Another complaint was the stupid mute eight year old girl. I have no idea what purpose she has in the story except to infuriate me. She doesn't say a word the entire film and yet has a fair amount of screen time. Add on top of that a giant, wild afro. Yes,in the post nuclear destructed world she inhabits there are no barbers and, yes, she lives with Kyle Reese eating dingo or whatever, but, that doesn't excuse the her blatant Hollywood hair or her lack of emotion. I'd like to think that if a building was falling around you, the fright just may might be palpable or if the leader of the human resistance was close to dying I wouldn't expect to see her being the only one in the background looking as if she just missed her first acting lesson and picking her nose.

With the exception of Michael Ironside, Moon Bloodgood and Sam Worthington, every other actor within the film should have been replaced. Common's perfectly sculpted beard has no place within the confines of film. Period. Helena Bonham Carter, though bald-headed, should have been eschewed from the DataDyne storyline, and yes, Christian Bale, or, dare I say Batman, could have been looked over for someone else. The look of John Connor, through Mr. Wayne, I mean, Bale, was there. The belief in him and the struggle for the human race was not. The Batman voice is back in full force and that is exactly how it sounds: forced. There were a few moment when standing side by side I could not distinguish who was talking, Bale or Worthington. That is not a good direction. I wonder if Sam Worthington would have been more convincing as John Connor. He was the best part of Salvation. I'm taking it that his organic heart within his metal skeleton was the "heart" of the film.

I am a fan of needless explosions and there are many in this film. I was riveted in a few of the film's action sequences, especially the first that introduces John Connor to us. In an extended shot we follow him from the exterior of a helicopter to the inside where he pushes a dead body from the pilot's seat, which he climbs into and proceeds to, unbelievably, take off. The shot follows his ascent from the ground, to his his connection with a rocket, through the descent to the ground and his unbuckling of the seat belt. To which he falls to the top of the screen, as the heli has landed on it's roof. This was a well directed sequence and there are others to add to it.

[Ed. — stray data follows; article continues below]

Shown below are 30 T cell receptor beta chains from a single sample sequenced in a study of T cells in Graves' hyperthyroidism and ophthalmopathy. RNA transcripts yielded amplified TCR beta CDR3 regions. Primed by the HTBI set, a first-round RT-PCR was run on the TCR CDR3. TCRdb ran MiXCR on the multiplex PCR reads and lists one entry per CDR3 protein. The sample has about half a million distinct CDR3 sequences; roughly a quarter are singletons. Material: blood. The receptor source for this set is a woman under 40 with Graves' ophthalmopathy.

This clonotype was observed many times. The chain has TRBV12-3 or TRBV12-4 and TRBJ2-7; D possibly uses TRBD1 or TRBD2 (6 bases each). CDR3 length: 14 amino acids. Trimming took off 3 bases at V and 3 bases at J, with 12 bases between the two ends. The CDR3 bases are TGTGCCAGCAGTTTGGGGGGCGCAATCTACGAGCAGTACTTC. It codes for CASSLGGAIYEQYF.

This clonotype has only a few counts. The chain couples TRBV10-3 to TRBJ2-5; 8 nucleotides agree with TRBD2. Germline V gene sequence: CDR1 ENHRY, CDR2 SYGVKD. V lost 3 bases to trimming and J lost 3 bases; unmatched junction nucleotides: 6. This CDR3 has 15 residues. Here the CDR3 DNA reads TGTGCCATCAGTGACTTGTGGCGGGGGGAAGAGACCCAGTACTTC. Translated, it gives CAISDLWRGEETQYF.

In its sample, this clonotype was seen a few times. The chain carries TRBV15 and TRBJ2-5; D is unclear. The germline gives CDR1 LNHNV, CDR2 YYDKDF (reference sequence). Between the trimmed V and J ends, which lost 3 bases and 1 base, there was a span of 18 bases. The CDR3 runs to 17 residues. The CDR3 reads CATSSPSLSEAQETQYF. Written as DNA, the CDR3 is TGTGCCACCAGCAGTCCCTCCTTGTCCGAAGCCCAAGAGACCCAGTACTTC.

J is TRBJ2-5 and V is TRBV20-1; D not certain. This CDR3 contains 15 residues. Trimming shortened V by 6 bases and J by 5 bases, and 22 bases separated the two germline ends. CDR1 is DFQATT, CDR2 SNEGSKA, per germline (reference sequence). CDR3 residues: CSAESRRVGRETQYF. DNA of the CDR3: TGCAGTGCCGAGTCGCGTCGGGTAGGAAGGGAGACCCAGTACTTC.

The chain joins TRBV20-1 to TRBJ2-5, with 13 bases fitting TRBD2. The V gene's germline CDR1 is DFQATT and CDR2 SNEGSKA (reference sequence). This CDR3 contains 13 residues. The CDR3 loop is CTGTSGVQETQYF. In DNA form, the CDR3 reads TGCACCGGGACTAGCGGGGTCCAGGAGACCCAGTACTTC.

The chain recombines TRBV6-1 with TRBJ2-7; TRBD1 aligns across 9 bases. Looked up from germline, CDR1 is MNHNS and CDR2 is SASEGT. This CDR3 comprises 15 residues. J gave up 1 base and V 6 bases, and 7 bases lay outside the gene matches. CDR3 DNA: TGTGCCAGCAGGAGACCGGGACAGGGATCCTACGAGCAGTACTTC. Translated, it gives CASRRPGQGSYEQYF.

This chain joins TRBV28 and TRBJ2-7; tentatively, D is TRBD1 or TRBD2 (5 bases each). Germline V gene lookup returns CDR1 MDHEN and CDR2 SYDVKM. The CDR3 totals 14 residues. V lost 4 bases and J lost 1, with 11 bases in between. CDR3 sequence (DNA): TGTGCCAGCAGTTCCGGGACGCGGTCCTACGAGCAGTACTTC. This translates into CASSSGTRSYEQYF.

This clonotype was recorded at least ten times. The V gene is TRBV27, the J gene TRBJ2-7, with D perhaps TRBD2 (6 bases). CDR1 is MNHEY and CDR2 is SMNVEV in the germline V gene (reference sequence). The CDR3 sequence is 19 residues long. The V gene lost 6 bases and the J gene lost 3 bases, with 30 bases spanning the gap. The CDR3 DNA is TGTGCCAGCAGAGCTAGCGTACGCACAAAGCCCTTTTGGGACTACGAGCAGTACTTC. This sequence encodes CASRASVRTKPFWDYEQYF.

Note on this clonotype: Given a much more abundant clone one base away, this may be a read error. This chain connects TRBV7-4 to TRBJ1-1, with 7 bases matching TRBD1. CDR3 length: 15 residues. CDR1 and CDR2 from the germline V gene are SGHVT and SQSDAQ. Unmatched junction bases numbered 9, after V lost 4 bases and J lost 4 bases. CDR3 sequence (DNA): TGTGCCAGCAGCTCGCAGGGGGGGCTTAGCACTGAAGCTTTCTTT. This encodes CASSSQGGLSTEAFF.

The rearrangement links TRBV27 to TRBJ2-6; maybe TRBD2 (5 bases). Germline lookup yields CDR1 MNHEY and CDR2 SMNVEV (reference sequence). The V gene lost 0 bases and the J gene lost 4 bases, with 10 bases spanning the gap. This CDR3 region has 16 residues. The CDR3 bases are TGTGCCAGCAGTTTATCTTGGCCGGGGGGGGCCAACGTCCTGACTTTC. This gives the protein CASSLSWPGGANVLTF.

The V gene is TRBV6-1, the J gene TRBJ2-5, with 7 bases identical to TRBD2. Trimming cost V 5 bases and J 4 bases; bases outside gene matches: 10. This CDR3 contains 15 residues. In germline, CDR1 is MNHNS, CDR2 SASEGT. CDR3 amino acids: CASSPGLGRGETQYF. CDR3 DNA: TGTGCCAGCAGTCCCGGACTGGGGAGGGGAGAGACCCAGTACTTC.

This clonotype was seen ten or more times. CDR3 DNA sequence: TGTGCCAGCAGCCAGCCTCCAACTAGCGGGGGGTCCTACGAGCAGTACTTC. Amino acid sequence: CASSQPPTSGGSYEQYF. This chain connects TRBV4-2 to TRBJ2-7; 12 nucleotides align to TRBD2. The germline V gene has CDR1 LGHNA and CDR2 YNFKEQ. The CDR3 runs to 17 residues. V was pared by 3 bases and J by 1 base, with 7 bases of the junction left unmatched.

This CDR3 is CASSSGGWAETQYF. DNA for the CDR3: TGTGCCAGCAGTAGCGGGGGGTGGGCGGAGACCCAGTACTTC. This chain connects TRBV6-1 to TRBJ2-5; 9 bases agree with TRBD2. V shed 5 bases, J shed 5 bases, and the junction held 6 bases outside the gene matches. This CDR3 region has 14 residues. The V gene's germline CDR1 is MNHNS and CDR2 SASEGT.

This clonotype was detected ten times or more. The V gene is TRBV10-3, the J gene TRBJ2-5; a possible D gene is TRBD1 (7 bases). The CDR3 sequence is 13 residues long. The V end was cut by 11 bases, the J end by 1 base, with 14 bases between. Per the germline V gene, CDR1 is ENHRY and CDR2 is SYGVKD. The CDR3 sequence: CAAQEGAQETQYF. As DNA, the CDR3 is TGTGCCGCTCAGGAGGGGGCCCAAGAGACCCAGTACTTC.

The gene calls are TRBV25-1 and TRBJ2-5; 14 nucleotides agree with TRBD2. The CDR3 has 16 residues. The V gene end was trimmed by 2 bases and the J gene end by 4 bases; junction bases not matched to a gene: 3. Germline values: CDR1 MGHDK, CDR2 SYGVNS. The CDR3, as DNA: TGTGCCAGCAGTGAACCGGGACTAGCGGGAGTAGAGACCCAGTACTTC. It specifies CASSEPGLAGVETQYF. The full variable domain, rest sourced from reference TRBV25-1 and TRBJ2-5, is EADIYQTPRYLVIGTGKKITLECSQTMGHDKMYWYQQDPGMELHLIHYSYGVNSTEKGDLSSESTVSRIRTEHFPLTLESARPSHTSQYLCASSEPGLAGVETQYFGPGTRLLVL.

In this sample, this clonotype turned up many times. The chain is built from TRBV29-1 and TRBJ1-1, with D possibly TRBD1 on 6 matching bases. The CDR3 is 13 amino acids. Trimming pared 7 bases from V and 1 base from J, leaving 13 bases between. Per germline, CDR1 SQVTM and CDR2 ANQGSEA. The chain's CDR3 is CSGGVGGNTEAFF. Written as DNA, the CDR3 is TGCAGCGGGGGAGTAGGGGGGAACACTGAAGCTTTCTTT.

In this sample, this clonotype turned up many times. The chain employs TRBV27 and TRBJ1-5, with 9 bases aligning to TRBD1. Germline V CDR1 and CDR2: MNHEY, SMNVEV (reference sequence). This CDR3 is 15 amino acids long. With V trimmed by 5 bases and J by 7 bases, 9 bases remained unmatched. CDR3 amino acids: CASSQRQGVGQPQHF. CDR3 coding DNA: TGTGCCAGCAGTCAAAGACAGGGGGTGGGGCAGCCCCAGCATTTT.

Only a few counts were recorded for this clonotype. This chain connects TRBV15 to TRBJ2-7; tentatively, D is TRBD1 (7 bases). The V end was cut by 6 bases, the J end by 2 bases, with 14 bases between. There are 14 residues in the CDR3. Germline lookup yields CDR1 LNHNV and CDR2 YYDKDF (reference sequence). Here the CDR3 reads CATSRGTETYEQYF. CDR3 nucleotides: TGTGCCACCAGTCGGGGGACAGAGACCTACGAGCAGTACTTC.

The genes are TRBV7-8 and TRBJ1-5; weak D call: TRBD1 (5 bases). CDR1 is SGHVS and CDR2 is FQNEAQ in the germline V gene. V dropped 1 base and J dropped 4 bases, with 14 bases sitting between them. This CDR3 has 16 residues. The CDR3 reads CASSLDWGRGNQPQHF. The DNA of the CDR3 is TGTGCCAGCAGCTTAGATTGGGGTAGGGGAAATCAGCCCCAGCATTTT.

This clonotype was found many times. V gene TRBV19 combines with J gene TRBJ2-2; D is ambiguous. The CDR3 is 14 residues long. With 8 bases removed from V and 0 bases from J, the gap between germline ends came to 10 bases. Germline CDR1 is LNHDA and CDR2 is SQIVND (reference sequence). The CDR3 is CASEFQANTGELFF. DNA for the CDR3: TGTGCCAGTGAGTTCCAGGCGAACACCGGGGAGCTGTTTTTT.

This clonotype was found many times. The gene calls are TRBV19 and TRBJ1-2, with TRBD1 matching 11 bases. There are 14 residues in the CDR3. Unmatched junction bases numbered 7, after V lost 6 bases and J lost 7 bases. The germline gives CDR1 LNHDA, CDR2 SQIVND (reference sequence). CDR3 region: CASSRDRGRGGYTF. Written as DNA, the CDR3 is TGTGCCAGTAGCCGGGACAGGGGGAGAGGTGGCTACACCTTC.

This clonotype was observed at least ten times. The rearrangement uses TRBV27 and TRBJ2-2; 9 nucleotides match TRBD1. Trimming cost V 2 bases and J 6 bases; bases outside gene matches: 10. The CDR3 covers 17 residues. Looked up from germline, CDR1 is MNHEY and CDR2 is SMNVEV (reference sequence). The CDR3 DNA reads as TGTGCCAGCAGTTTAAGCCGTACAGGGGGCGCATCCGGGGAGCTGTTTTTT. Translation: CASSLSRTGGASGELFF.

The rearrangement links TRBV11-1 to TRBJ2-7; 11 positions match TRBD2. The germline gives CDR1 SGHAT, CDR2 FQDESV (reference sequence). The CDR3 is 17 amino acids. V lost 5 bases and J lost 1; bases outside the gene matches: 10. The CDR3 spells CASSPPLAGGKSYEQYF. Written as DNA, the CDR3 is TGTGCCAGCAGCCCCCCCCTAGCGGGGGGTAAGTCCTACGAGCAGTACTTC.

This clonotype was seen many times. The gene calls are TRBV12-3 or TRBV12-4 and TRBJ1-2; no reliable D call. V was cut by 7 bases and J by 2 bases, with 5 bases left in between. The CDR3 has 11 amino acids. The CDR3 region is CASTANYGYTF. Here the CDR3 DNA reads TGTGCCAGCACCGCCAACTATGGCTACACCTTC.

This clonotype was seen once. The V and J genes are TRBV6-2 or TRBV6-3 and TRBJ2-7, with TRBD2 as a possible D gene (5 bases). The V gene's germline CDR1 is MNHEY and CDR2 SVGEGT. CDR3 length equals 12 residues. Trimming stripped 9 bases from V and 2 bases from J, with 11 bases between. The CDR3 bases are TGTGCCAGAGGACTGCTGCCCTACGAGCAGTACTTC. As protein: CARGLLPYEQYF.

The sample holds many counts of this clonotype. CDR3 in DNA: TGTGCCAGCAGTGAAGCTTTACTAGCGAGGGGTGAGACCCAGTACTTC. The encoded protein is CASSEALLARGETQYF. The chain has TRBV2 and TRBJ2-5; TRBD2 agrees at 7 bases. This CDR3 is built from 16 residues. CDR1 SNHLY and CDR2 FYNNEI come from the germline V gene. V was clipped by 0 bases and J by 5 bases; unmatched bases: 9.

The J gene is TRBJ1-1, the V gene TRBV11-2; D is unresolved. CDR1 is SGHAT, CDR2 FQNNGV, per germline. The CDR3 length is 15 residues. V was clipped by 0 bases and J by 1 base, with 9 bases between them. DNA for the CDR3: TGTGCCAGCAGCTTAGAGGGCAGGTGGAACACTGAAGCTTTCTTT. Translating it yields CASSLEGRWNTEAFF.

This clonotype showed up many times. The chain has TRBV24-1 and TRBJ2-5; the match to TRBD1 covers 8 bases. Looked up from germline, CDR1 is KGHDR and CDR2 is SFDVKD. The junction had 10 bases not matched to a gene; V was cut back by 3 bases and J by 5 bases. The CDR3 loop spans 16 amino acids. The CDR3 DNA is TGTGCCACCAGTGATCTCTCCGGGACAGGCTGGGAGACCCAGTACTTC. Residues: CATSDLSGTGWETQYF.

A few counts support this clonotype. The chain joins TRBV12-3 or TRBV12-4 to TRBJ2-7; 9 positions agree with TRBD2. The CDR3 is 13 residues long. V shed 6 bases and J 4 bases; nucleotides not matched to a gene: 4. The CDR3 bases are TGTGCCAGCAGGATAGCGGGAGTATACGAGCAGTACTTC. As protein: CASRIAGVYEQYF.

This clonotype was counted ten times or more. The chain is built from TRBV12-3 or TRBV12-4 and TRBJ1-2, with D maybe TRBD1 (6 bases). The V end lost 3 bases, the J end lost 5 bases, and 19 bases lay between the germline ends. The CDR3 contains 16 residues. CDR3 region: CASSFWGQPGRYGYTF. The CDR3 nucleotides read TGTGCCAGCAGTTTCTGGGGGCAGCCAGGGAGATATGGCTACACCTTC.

As I understand, this is McG's first true action film and I am going to say that it is a very good effort. May I repeat "effort" and not success. The direction and screenwriters relied heavily on throwbacks to the second film so much as to include, but not limited to, basically the same set design and cues from the climax between Arnold and Robert Patrick in the metallurgy plant. The fight between the two terminators was reminiscent of the showdown between the T-800 and T-1000 and when Kyle Reese is sent up an elevator, it recalls Arnold sending John Connor up almost the exact same one.

This "review" may seem altogether harsh but, as it stands, my Best Movie Ever pedestal has on it's surface seated Terminator 2: Judgement Day and this fourth movie in the series just does not compare. James Cameron was right in ending his involvement with the series after the second. He achieved the vision he set out for. The future war between man and machine is enticing but there is no heart to this tale, just Batman playing war.

Monday, May 11, 2009

Batman: The Killing Joke